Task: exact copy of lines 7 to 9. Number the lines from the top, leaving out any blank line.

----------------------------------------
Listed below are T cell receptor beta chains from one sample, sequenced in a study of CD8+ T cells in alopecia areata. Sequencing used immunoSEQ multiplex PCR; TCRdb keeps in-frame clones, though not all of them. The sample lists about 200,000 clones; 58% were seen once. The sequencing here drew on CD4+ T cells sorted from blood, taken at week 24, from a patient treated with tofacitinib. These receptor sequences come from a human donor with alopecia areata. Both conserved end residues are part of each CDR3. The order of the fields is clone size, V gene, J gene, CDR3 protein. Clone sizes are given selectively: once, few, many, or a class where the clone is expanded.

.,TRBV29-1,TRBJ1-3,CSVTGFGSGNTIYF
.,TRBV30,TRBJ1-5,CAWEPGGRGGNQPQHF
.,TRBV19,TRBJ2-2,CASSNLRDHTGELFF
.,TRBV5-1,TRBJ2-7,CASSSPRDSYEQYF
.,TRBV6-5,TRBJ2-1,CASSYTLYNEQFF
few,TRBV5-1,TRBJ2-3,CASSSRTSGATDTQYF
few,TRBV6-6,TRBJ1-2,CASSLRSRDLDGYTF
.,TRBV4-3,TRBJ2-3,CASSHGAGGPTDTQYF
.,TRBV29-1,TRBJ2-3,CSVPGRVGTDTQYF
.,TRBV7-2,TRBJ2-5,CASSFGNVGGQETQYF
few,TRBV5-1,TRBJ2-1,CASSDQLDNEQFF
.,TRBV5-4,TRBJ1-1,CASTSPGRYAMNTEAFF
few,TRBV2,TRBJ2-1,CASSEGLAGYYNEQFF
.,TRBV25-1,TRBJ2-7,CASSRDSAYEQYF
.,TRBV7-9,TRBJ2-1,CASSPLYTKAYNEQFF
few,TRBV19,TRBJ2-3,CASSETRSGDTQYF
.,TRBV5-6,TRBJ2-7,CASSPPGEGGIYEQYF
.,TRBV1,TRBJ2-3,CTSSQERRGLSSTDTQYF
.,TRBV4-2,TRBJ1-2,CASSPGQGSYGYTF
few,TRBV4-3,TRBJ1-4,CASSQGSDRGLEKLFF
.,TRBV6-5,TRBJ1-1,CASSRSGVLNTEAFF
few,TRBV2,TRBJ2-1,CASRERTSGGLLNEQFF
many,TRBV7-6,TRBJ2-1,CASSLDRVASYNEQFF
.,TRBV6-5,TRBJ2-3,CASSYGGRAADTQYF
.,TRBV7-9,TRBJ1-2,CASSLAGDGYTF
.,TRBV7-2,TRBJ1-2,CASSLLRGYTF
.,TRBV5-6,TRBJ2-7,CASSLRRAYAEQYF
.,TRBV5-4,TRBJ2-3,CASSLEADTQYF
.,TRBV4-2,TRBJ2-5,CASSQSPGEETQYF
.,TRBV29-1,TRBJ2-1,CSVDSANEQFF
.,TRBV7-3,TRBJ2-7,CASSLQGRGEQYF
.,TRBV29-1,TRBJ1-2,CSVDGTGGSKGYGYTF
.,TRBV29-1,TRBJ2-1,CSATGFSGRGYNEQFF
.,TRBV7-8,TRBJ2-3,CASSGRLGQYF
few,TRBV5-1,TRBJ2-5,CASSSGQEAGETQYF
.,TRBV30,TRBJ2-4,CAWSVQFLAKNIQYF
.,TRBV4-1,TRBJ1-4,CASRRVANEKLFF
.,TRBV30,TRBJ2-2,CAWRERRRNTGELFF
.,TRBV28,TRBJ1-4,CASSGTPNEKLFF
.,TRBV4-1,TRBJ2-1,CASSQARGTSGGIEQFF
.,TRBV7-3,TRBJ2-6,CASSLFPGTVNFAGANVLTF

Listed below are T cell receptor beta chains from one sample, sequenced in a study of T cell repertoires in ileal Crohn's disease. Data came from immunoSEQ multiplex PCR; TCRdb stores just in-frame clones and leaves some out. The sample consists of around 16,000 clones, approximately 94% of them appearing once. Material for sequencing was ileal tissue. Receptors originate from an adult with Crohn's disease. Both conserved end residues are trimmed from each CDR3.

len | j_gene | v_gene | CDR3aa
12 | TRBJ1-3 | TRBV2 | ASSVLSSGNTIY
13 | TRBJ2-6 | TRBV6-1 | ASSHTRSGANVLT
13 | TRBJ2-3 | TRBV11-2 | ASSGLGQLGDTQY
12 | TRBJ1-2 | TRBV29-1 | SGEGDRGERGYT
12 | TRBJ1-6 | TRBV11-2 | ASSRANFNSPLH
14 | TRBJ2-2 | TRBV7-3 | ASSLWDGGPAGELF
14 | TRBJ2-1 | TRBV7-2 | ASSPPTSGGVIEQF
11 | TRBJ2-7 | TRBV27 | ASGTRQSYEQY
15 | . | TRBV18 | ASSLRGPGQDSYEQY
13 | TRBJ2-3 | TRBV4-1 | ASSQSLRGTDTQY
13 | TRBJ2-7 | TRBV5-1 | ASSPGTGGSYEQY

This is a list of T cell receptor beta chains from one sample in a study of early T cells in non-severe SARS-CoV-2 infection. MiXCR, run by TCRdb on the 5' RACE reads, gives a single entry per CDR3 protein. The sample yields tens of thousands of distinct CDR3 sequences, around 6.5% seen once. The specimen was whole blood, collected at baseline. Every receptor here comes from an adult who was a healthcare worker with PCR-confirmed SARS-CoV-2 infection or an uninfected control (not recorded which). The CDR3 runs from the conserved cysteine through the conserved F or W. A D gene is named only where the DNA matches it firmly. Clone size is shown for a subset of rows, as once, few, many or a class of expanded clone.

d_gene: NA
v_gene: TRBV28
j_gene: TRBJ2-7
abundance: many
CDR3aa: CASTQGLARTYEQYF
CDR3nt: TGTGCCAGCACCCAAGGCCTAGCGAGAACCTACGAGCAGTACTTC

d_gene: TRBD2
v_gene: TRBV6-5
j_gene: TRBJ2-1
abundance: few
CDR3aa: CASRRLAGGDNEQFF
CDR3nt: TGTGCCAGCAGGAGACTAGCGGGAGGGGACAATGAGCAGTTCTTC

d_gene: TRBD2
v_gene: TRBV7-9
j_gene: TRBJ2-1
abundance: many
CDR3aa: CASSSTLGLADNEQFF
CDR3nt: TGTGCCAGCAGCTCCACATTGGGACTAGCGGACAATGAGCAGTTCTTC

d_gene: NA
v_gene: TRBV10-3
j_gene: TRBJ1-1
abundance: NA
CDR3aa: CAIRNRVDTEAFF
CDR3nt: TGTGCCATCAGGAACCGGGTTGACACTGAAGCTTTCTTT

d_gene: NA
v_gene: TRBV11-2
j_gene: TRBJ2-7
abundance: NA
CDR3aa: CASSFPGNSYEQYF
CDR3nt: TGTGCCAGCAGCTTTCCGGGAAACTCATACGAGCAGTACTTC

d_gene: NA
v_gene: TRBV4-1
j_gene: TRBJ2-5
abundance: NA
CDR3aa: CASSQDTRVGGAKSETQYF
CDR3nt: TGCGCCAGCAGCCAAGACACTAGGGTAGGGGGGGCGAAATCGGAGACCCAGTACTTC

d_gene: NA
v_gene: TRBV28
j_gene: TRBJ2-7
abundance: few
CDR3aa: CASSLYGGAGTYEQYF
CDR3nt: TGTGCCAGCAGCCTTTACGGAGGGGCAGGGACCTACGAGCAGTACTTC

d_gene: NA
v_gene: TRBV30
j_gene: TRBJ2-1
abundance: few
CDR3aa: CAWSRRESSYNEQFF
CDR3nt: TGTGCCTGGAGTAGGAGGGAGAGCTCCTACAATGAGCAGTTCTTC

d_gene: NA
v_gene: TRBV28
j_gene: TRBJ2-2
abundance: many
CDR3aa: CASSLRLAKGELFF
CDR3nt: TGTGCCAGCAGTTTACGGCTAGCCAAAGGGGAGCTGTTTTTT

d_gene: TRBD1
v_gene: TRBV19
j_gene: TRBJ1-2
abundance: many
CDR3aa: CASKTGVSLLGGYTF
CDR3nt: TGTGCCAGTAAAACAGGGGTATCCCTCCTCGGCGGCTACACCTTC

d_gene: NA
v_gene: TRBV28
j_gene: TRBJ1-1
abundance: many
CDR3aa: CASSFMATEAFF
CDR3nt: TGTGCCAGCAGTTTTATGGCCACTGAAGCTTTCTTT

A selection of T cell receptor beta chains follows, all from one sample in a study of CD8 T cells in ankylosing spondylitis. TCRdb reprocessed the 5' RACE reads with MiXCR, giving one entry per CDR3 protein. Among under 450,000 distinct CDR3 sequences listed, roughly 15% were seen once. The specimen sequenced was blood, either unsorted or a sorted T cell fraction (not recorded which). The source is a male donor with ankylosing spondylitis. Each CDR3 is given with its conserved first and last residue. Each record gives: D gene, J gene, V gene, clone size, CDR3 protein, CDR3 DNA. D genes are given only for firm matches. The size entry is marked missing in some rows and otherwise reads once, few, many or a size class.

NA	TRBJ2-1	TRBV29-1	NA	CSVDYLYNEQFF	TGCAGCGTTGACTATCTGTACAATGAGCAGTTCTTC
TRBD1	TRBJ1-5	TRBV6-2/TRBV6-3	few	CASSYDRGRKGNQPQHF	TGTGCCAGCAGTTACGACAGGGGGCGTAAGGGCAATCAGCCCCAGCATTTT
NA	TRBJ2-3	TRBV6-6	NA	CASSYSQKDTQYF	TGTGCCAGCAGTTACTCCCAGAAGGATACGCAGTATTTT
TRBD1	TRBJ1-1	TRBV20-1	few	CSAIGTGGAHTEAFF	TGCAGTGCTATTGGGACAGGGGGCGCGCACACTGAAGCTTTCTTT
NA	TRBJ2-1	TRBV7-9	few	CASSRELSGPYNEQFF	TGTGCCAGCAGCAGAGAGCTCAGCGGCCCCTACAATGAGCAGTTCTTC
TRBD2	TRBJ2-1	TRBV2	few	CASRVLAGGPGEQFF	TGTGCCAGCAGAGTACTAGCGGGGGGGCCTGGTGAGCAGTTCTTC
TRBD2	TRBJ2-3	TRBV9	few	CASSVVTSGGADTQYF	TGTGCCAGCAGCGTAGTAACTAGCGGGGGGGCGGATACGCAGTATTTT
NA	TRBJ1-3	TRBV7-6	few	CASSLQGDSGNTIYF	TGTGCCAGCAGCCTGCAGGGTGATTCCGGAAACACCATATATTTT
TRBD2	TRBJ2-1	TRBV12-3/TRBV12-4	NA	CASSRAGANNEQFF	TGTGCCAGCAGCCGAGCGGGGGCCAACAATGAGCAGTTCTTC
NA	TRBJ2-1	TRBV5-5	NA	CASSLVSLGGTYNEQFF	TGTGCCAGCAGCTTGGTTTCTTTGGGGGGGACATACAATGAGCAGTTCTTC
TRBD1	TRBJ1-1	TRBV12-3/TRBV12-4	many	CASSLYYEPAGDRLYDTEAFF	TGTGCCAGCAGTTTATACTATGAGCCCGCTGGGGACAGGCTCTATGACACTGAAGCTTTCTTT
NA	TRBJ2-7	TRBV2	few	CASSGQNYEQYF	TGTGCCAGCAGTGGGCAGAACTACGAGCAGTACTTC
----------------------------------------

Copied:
few,TRBV5-1,TRBJ2-3,CASSSRTSGATDTQYF
few,TRBV6-6,TRBJ1-2,CASSLRSRDLDGYTF
.,TRBV4-3,TRBJ2-3,CASSHGAGGPTDTQYF